Canary Candle Shrub
The Canary Candle Shrub (Senecio kleinia) is one of the endemic plants that falls into this category. It develops into a large branching shrub with jointed succulent stems that only have leaves and flowers on them in winter and early spring. It is found growing wild in dry coastal areas and on waste ground but because of its ornamental value it is often grown in gardens too. The Canary Candle Shrub is widely distributed around the island and is an easy plant to spot when out and about.
Cacti and succulents in Tenerife
Many people in the UK enjoy growing cacti and succulents as houseplants but here in Tenerife you can grow them outside in your garden or on a terrace and don’t need to worry about the temperature. Not only that but these plants are specially adapted to survive in hot and dry parts of the world so they will be OK if you go away for a few days or forget to water them.
There are actually many species of succulent that grow wild in Tenerife and are native to the island, and because of their decorative value some of these are grown in gardens as well.
Botanist and author David Bramwell tells us in his book Medicinal Plants of the Canary Islands that Aloe Vera sap and gel has the following properties or uses:
A remedy for burns, a sun screen, a strong laxative, for healing wounds, pain relief, skin care, and it is antiseptic and antiviral. It is also being studied as a treatment for cancer and AIDS.
The Aloe Vera is a large plant with rosettes of grey-green fleshy leaves that go a sort of pinkish-red in very dry conditions. This plant has tall flowering spikes that are produced in spring and that carry pretty yellow tubular flowers. Aloe Vera is well known for its use in cosmetics and in healthcare products so it is a useful species to grow as well, and the flowers are edible and delicious. Other species of Aloe are also commonly grown in flower and shrub borders. The Candelabra Aloe (Aloe arborescens) has reddish-orange flowers and forms large bushes or small trees that reach 6-9ft in height.
Houseleeks and the Cake of the Rock
Houseleeks in the Aeonium genus can be found in the wild and are cultivated in gardens. These plants get their name from their unusual habit of growing on the roofs of buildings and in cracks in walls. You will often see them in such places in towns and villages in the north of the island. La Laguna is a great place to spot houseleeks high above you on historic buildings and adding their special charm to the city.
The houseleeks all form rosettes of succulent leaves and produce flowering spikes carried above. Some of them have thick stems and may grow into branched shrubs but others remain more or less close to the ground. They have yellow, white or pink tiny starry flowers that are very attractive. Aeonium tabuliforme is a very curious plant that forms a rosette that lies flat on the rock service it is growing in. It is found on cliffs and rocky mountainsides in the northwest of Tenerife. In Spanish it is known as Pastel del Risco, which translated means “Cake of the Steep Rock”.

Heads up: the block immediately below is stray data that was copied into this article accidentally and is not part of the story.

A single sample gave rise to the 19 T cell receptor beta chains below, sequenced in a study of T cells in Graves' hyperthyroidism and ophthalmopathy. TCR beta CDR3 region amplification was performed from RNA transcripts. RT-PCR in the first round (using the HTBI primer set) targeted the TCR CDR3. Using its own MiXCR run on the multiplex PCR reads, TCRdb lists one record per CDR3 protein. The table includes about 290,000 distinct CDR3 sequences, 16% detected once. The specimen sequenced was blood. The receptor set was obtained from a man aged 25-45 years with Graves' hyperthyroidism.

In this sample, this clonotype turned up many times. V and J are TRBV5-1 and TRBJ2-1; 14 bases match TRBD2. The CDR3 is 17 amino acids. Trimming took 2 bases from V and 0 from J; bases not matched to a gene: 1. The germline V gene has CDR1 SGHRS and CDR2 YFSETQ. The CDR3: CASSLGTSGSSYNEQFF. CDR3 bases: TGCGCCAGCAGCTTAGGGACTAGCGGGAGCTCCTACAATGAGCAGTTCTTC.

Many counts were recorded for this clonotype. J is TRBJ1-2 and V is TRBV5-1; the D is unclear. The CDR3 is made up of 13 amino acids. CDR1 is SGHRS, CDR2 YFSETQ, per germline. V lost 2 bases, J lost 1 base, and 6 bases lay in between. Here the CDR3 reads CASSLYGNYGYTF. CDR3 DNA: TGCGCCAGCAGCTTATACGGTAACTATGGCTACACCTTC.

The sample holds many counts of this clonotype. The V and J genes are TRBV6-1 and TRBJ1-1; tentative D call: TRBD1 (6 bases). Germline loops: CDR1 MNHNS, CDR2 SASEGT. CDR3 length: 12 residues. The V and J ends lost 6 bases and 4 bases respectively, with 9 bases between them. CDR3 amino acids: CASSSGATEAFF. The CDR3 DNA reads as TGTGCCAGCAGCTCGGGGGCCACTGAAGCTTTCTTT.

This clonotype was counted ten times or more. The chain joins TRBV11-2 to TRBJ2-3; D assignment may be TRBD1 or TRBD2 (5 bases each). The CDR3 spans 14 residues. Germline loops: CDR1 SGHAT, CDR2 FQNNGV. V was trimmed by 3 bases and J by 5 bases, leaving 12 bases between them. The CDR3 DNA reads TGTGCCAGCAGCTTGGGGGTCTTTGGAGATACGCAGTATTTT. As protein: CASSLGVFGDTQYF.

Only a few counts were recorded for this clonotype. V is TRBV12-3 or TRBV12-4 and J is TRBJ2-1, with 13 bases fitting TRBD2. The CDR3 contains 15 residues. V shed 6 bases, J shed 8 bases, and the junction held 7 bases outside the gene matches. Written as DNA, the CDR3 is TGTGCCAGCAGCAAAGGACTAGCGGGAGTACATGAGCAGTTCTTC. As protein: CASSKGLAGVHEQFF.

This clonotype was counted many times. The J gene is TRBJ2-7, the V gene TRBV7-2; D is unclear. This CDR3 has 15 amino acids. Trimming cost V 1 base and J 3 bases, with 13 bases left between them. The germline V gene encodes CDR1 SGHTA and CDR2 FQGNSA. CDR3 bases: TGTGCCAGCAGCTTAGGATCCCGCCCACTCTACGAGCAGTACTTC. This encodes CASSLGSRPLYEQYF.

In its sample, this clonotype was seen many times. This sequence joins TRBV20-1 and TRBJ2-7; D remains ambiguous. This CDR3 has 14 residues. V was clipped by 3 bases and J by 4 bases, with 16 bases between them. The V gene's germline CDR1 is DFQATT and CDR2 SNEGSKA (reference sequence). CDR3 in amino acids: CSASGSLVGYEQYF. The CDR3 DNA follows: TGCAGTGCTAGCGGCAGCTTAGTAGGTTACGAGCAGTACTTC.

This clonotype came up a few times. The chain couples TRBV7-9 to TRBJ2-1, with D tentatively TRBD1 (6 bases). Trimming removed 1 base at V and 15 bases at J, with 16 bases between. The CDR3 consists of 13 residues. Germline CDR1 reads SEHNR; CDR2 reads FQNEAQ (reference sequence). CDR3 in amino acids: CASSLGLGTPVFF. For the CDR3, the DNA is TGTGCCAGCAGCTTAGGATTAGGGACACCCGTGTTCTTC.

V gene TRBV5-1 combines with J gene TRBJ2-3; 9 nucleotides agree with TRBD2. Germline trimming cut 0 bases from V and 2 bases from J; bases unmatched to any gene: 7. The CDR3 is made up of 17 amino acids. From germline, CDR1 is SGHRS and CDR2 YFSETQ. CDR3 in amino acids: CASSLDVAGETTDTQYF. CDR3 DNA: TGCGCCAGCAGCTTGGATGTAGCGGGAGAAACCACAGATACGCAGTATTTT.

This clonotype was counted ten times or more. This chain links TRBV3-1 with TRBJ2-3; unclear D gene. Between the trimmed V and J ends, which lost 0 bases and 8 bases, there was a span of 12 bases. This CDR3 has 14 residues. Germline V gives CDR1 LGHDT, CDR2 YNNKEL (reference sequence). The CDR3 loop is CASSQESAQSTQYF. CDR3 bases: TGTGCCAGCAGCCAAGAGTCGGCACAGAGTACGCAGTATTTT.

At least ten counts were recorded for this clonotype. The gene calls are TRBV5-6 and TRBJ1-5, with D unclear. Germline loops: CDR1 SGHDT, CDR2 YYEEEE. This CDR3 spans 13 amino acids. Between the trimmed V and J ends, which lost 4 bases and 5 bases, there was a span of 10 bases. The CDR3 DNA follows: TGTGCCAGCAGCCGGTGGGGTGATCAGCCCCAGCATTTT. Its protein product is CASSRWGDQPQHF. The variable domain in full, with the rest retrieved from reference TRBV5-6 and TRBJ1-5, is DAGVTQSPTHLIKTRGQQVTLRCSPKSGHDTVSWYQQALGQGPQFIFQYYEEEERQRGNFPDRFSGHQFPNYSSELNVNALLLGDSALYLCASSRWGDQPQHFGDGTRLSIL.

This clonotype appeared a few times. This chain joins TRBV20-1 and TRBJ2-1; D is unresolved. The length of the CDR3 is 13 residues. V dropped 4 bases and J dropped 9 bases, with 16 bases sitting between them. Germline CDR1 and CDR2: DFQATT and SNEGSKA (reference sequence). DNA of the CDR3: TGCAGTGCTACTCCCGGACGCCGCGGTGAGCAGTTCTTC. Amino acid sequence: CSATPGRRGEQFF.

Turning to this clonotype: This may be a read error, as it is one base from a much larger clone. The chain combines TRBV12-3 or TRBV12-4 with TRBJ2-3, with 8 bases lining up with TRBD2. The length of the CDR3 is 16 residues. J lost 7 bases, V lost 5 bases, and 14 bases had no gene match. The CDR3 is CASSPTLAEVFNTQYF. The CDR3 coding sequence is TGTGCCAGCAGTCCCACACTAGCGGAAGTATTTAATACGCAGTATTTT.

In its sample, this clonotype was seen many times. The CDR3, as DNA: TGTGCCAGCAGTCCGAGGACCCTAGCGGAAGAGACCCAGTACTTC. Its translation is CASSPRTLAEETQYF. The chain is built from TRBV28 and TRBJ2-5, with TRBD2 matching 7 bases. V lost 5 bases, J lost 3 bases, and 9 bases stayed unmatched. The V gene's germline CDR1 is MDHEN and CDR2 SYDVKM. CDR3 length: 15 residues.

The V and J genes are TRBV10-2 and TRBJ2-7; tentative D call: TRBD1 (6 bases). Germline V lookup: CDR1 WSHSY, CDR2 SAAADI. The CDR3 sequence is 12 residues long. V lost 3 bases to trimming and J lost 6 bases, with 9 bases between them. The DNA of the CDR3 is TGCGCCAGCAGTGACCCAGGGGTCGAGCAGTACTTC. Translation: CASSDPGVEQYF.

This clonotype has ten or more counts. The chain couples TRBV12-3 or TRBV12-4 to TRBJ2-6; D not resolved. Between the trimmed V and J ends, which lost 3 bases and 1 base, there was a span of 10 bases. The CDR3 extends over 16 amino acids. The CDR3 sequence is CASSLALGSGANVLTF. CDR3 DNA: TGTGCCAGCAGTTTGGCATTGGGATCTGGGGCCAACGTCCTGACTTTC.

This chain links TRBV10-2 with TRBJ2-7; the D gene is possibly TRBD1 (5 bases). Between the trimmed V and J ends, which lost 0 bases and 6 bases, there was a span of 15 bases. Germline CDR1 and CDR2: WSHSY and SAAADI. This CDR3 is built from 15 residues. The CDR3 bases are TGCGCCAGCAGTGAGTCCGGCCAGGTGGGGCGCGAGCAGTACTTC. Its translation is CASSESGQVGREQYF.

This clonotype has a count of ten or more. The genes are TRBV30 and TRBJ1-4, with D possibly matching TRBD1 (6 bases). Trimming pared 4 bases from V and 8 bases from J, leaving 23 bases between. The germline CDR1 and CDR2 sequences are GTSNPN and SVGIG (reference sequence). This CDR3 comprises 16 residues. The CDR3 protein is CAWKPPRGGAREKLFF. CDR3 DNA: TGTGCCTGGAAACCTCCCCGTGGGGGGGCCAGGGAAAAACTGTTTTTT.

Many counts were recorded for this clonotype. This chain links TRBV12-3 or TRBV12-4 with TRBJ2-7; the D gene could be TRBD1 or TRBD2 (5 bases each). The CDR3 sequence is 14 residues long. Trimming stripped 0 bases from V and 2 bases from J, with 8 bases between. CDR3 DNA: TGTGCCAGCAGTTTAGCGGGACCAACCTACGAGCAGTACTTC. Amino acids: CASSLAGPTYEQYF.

The very large and varied Spurge family has many succulents in it and one of these is the Canary Spurge or Cardón (Euphorbia canariensis). With its thick and leafless fleshy stems that are edged with spines all along the four or five sides to them it looks more like a cactus but it is not one. This plant forms large clumps in semi-desert areas and on volcanic mountainsides and grows all over the island. It is very popular in gardens too, as is the even spinier Crown of Thorns (E. milii) which has succulent stems covered in sharp thorns and carries its leaves and flowers at the tops of these stems. It originally came from Madagascar. Its name is derived from its form and appearance, and although it has been said to have been the shrub used to make the crown of thorns for Jesus when he was crucified, this doesn't make a lot of sense because the plant was unlikely to have been growing in Israel at that time, being a native of Madagascar.
Both these plants bleed a toxic white milky juice if they are broken so care when handling is advisable and not just because of the spines.
Mother of Thousands
Two more succulents that are often seen growing in Tenerife are the Bryophyllum species daigremontianum and tubliflorum. They are also Madagascan plants and well-suited to growing on a hot subtropical island. Both Bryophyllums are often called Mother of Thousands because these plants produce hundreds of tiny plantlets along the edges of their leaves. These fall off and root easily wherever they fall. They grow to 3ft or more in height and the tubular flowers are a pinkish-red and carried in drooping clusters on flower-stalks above the foliage of the plants.
B. daigremontianum has succulent pointed leaves that have darker markings on the undersides and B. tubiflorum has long thin fleshy leaves. Both types are very easy to grow in pots or in flower borders and need very little in the way of care. They are poisonous plants and usually don’t even get attacked by any of the insect pests so prevalent on the island.
So as you can see most succulents don’t need much attention and this means that they are ideal for gardeners who don’t have much time on their hands or are simply busy enjoying the island in other ways!
First published in the Tenerife Weekly, March 2013